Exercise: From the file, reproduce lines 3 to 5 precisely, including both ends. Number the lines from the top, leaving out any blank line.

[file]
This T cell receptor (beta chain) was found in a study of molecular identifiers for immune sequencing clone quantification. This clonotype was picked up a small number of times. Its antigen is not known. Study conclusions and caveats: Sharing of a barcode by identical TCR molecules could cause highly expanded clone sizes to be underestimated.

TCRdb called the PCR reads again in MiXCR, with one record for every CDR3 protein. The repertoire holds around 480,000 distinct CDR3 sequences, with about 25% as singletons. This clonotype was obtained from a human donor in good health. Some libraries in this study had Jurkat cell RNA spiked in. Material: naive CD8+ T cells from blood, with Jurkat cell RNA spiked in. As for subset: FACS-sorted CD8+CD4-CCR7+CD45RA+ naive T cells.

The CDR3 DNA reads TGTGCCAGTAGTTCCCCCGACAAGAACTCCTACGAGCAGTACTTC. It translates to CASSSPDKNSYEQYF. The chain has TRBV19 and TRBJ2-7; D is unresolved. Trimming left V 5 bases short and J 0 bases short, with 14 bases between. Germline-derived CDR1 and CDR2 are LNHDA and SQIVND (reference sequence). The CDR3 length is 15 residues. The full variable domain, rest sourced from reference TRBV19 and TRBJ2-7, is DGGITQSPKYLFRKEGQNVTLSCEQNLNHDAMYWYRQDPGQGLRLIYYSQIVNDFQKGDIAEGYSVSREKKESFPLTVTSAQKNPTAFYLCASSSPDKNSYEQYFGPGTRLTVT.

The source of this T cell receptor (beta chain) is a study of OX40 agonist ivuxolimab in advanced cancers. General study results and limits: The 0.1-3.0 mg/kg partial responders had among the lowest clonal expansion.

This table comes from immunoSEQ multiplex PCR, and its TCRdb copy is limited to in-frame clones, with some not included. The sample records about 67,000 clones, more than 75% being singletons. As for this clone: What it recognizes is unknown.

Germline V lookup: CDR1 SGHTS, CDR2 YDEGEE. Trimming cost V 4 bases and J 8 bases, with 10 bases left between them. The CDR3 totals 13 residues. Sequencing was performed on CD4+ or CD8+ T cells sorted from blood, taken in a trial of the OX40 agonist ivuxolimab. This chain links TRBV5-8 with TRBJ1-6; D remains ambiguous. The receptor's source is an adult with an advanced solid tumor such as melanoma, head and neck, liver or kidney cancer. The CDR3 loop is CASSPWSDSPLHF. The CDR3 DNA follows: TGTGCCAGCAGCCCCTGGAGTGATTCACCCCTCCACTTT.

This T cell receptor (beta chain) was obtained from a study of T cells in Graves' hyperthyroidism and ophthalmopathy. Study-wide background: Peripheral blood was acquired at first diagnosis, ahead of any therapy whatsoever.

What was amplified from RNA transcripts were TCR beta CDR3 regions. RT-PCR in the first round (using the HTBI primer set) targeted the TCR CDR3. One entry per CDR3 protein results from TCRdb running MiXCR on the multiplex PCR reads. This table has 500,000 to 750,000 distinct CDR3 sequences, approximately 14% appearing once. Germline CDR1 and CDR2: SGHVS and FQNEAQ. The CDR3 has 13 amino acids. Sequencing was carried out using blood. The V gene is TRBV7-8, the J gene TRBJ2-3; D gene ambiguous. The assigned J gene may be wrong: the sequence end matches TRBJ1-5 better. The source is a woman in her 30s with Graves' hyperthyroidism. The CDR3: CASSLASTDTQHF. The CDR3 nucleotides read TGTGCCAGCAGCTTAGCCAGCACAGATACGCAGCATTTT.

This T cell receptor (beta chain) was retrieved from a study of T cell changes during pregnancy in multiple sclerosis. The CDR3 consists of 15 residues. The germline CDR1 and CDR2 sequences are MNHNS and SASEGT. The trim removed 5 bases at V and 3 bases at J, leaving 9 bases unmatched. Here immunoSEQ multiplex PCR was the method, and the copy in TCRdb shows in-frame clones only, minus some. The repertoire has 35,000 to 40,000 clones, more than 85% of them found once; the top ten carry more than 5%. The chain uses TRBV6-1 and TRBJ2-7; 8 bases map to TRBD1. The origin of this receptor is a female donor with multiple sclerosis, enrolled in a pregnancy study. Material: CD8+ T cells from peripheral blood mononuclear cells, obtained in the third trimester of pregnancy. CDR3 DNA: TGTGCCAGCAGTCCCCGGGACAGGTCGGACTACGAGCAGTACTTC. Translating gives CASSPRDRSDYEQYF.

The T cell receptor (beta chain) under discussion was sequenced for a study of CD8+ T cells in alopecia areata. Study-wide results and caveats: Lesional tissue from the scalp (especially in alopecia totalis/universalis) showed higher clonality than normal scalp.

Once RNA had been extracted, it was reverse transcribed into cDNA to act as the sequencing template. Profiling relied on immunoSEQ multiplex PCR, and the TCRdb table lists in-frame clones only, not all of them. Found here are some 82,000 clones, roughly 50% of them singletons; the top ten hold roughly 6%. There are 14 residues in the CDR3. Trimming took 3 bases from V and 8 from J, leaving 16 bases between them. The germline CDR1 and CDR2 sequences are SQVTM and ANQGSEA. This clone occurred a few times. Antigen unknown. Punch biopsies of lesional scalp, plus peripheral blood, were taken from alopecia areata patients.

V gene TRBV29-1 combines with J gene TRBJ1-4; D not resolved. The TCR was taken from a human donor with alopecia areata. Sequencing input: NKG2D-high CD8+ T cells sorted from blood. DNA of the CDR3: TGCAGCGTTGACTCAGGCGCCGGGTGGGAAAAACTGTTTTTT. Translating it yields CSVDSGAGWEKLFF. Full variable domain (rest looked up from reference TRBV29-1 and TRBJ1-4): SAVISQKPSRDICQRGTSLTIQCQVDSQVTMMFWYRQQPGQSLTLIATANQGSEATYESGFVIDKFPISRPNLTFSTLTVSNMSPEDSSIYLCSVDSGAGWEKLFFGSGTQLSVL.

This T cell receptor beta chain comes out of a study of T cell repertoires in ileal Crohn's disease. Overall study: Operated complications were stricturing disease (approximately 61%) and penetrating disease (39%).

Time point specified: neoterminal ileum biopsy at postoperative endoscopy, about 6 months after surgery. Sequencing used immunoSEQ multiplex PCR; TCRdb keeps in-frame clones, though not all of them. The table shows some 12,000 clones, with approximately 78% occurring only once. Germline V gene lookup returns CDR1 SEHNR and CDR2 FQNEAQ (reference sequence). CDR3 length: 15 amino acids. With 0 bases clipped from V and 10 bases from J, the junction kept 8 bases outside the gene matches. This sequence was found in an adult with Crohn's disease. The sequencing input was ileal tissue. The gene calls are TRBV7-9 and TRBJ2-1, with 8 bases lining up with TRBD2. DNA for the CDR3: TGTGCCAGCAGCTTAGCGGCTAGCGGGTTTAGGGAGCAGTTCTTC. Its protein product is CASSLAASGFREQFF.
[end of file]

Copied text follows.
The CDR3 DNA reads TGTGCCAGTAGTTCCCCCGACAAGAACTCCTACGAGCAGTACTTC. It translates to CASSSPDKNSYEQYF. The chain has TRBV19 and TRBJ2-7; D is unresolved. Trimming left V 5 bases short and J 0 bases short, with 14 bases between. Germline-derived CDR1 and CDR2 are LNHDA and SQIVND (reference sequence). The CDR3 length is 15 residues. The full variable domain, rest sourced from reference TRBV19 and TRBJ2-7, is DGGITQSPKYLFRKEGQNVTLSCEQNLNHDAMYWYRQDPGQGLRLIYYSQIVNDFQKGDIAEGYSVSREKKESFPLTVTSAQKNPTAFYLCASSSPDKNSYEQYFGPGTRLTVT.

The source of this T cell receptor (beta chain) is a study of OX40 agonist ivuxolimab in advanced cancers. General study results and limits: The 0.1-3.0 mg/kg partial responders had among the lowest clonal expansion.

This table comes from immunoSEQ multiplex PCR, and its TCRdb copy is limited to in-frame clones, with some not included. The sample records about 67,000 clones, more than 75% being singletons. As for this clone: What it recognizes is unknown.